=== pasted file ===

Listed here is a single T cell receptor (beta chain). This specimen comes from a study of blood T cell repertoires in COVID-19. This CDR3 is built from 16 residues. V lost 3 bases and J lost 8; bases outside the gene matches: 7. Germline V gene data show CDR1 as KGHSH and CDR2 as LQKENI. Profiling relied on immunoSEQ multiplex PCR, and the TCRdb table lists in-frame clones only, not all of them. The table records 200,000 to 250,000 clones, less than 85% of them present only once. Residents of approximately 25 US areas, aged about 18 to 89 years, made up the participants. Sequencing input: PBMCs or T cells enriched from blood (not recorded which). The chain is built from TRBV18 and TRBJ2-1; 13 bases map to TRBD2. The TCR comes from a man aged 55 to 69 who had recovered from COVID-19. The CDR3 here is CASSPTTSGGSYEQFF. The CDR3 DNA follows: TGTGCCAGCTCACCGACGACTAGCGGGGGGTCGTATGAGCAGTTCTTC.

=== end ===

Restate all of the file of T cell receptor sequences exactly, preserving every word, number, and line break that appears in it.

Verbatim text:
Listed here is a single T cell receptor (beta chain). This specimen comes from a study of blood T cell repertoires in COVID-19. This CDR3 is built from 16 residues. V lost 3 bases and J lost 8; bases outside the gene matches: 7. Germline V gene data show CDR1 as KGHSH and CDR2 as LQKENI. Profiling relied on immunoSEQ multiplex PCR, and the TCRdb table lists in-frame clones only, not all of them. The table records 200,000 to 250,000 clones, less than 85% of them present only once. Residents of approximately 25 US areas, aged about 18 to 89 years, made up the participants. Sequencing input: PBMCs or T cells enriched from blood (not recorded which). The chain is built from TRBV18 and TRBJ2-1; 13 bases map to TRBD2. The TCR comes from a man aged 55 to 69 who had recovered from COVID-19. The CDR3 here is CASSPTTSGGSYEQFF. The CDR3 DNA follows: TGTGCCAGCTCACCGACGACTAGCGGGGGGTCGTATGAGCAGTTCTTC.